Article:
The Galveston Daily News reported that just as Dan placed a foot on the log, Jefferson warned him that there was a man with a gun drawn on the other side. Maples replied, “Don’t worry, he won’t shoot,” and was immediately shot in the chest. This seems hard to believe, as a lawman in “enemy” territory would likely always be on his guard. Other accounts say that the man was hidden behind a tree, but whatever the case, the man did indeed shoot Maples. Jefferson was said to have stood tall and emptied his gun at the man. Maples fired four shots after being shot himself, but the man escaped. Maples, unlike Rooster Cogburn who always escaped death, was taken to a local doctor where he later died of his injuries.
Four men were immediately thought to have been involved in the ambush, and three were quickly arrested – John Parris, Charles Bobtail, and Bud Trainor. The fourth, Ned Christie, remained at large until surrounded by US Marshals in 1882 and killed after a gun battle which culminated in Christie’s cabin being blown to bits with dynamite. Christie was blamed for the killing when he was implicated by Parris. The Cherokee tribe, under Chief Bushyhead, were regretful of the incident and put out a $500 bounty on Ned Christie, a large amount considering that the normal pay to capture an outlaw in the Territory was $2.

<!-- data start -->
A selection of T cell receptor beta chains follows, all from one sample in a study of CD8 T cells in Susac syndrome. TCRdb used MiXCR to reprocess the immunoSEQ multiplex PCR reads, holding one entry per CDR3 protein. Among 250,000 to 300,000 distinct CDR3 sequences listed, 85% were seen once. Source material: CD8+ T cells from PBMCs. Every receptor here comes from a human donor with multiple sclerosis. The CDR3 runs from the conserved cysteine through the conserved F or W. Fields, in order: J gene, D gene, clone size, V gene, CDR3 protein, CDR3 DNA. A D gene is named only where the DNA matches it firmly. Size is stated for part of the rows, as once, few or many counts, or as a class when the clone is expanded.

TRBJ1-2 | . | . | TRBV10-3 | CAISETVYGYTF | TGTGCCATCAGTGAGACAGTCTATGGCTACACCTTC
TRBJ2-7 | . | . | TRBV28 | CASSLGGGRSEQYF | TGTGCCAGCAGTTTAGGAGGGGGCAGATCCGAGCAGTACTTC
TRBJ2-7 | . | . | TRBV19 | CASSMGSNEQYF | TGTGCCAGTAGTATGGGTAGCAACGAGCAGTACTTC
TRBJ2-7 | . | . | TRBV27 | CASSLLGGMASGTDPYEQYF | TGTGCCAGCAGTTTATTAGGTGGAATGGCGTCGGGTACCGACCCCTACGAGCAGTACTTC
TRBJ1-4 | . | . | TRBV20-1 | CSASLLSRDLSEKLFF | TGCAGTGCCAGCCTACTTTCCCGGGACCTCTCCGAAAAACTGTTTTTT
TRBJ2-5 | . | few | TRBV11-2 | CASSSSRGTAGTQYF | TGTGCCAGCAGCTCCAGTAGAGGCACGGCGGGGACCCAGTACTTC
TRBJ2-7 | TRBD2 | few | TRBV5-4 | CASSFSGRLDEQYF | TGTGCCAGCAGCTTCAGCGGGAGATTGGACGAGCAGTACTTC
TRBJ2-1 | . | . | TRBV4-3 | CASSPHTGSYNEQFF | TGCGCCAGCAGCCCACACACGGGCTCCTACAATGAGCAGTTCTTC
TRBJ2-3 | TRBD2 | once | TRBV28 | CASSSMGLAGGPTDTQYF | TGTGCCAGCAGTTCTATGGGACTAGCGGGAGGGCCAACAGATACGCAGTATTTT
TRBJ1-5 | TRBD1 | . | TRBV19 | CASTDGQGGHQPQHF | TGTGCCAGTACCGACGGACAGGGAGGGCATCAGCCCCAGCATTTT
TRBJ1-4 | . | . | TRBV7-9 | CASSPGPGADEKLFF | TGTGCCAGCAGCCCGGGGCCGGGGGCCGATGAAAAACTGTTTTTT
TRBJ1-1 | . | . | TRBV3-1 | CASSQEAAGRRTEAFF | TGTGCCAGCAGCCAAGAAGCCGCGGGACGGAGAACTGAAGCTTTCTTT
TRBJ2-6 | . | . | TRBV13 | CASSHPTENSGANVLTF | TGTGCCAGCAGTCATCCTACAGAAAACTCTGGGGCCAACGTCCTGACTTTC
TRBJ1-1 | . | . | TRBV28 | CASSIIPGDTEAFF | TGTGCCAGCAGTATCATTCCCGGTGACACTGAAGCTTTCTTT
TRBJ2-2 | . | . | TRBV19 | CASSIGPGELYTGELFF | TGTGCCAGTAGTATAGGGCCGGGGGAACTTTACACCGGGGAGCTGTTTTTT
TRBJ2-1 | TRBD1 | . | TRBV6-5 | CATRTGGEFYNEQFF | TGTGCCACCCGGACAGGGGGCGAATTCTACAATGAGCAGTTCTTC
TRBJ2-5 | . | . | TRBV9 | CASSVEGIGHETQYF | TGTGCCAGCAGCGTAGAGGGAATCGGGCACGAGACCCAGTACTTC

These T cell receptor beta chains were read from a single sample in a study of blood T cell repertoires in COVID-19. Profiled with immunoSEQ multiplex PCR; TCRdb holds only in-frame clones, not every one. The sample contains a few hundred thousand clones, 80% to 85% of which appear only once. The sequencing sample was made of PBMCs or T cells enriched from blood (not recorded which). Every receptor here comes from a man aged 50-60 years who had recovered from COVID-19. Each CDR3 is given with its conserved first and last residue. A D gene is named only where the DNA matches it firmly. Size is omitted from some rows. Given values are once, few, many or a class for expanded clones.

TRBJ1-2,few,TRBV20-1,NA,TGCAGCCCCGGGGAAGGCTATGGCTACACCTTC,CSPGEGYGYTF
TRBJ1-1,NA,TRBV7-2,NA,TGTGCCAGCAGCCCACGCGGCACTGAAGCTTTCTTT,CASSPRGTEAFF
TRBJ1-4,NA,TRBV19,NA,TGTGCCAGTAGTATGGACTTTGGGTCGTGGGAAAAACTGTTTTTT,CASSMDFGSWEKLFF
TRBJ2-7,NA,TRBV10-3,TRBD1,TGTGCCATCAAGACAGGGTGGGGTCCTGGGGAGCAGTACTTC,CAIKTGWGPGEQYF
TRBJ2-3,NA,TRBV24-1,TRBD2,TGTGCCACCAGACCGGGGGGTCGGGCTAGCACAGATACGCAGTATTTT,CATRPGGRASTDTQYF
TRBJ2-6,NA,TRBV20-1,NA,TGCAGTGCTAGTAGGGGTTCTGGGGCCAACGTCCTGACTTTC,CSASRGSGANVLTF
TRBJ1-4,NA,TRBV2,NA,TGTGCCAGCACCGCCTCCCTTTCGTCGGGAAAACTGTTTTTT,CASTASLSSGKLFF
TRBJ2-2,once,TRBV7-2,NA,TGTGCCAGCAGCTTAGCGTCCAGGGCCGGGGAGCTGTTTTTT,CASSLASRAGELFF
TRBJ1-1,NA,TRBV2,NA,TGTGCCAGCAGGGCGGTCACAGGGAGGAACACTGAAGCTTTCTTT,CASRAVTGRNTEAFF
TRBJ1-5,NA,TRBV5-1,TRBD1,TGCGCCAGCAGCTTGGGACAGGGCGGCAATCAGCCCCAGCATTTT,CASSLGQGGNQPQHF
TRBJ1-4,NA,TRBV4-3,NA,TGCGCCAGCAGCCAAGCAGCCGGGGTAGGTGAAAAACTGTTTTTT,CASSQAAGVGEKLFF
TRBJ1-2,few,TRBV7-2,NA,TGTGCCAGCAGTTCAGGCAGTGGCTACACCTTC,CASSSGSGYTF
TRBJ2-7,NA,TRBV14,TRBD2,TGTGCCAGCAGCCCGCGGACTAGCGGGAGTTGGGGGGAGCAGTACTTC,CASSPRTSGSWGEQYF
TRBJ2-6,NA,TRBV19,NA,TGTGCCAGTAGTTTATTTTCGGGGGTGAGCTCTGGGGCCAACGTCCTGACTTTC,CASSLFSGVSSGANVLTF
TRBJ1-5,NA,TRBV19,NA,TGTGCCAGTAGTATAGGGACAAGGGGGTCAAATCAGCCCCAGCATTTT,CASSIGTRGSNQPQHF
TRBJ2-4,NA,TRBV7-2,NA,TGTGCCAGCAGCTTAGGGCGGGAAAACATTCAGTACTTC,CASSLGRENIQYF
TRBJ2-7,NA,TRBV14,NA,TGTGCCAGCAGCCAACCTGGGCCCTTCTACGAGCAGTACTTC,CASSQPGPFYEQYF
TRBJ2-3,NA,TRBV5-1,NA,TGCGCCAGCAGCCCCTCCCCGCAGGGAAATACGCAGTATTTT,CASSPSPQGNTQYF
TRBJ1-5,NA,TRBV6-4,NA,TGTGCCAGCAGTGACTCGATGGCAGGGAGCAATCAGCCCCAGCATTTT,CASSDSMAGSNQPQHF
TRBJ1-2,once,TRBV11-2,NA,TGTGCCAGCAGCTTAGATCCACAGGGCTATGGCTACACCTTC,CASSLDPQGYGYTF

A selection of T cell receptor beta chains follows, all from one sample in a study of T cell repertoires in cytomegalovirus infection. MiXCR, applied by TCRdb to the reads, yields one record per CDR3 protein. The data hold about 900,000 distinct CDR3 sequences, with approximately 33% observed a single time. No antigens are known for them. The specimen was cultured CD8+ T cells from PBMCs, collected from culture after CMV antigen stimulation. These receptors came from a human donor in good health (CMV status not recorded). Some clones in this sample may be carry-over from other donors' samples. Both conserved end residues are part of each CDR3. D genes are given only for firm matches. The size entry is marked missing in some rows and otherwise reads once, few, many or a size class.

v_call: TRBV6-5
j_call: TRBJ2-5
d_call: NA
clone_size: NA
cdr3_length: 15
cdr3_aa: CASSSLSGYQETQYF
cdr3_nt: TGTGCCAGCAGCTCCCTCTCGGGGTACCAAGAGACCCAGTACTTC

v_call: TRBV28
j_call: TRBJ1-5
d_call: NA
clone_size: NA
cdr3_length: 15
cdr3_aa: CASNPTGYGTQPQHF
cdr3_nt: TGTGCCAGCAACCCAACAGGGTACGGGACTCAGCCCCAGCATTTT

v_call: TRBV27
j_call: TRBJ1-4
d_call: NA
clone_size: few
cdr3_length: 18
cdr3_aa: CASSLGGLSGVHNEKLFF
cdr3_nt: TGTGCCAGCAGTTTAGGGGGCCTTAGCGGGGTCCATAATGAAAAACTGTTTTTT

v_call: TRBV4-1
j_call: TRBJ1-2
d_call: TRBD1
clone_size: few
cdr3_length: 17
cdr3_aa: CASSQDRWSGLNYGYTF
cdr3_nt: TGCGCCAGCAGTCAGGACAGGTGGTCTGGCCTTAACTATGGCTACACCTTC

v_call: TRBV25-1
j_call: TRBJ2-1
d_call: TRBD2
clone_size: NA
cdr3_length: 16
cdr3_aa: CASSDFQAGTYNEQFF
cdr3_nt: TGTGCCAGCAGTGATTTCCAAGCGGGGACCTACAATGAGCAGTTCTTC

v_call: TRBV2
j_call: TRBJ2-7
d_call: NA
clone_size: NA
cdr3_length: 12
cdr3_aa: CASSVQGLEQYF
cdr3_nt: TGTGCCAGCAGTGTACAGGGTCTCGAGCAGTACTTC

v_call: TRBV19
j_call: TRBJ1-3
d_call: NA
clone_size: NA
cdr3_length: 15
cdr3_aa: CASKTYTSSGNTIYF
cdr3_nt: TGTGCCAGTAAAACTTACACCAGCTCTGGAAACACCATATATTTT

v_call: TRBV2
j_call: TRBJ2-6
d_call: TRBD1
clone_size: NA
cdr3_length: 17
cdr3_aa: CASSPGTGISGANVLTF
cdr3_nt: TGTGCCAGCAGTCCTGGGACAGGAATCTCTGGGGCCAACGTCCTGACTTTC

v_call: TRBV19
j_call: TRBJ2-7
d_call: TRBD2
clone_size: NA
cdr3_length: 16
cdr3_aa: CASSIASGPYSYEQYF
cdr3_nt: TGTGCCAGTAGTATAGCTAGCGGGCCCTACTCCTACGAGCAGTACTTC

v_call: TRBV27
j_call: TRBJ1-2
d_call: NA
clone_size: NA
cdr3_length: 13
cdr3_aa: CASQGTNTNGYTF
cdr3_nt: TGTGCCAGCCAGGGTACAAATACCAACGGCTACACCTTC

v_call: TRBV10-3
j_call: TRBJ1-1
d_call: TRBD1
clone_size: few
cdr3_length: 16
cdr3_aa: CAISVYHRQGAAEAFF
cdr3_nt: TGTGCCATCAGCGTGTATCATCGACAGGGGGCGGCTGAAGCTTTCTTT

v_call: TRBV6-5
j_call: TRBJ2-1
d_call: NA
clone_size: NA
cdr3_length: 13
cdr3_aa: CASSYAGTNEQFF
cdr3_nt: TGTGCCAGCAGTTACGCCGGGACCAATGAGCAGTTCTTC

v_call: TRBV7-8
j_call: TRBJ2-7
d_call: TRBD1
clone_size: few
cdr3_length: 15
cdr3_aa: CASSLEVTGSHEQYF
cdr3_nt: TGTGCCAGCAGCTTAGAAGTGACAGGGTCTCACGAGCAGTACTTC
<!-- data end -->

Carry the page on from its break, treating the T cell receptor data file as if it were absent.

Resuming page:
Over the years there has been much debate about who actually killed Maples, more than needs to be examined in this forum. A blacksmith who admitted to being present at the time, said the real murderer was Trainor, but he didn’t come forward with the information until after Trainor’s death in 1896 out of fear of retaliation. According to the Tahlequah Daily Press, in an article reviewing the case in April, 2015:
“A Daily Oklahoman account written 31 years after his death indicated that Maples, accompanied by a single posseman, had used a telephone recently installed in the post office in James S. Stapler’s general merchandise store in the Nation’s capital city to request warrants to arrest two Tahlequah female liquor dealers. An unnamed individual who overheard the conversation warned Bud (or Bub) Trainor of the lawman’s plan. Described as “a wild and reckless young man ... with a big revolver stuck in his belt,” Trainor crossed the Town Branch Creek, where he discovered Ned Christie sleeping off an alcohol-induced stupor in the bushes near the creek.
Taking Christie’s coat, Trainor put it on and took a position behind a tree to await Maples. In an exchange of fire, the federal officer was mortally wounded; his assailant returned Christie’s coat, roused the sleeping Cherokee, and told him to get up. Christie did not go far before resuming his slumber.”
Maples was brought back to Bentonville for burial. His wife lived until 1929 and never forgave the “Indians” for killing her husband. Dan Maples’ son George, who was present after his father’s murder, was elected Sheriff of Benton County two separate times in the 1930’s. His grandson Bryan served as Bentonville fire chief in the 1950’s.
The tale of Dan Maples is 130 years old last month. The ambush and murder were front page news all across the country. It’s hard to believe in modern times that a trip to Tulsa or Tahlequah in those days was risky business, fraught with danger, and to be a lawman in those days required “True Grit” and more.
Remember, The US Marshall Museum is located a short drive away in Ft. Smith. It’s definitely worth a day trip to see how these folks became famous. Visit them on the web at http://usmmuseum.org/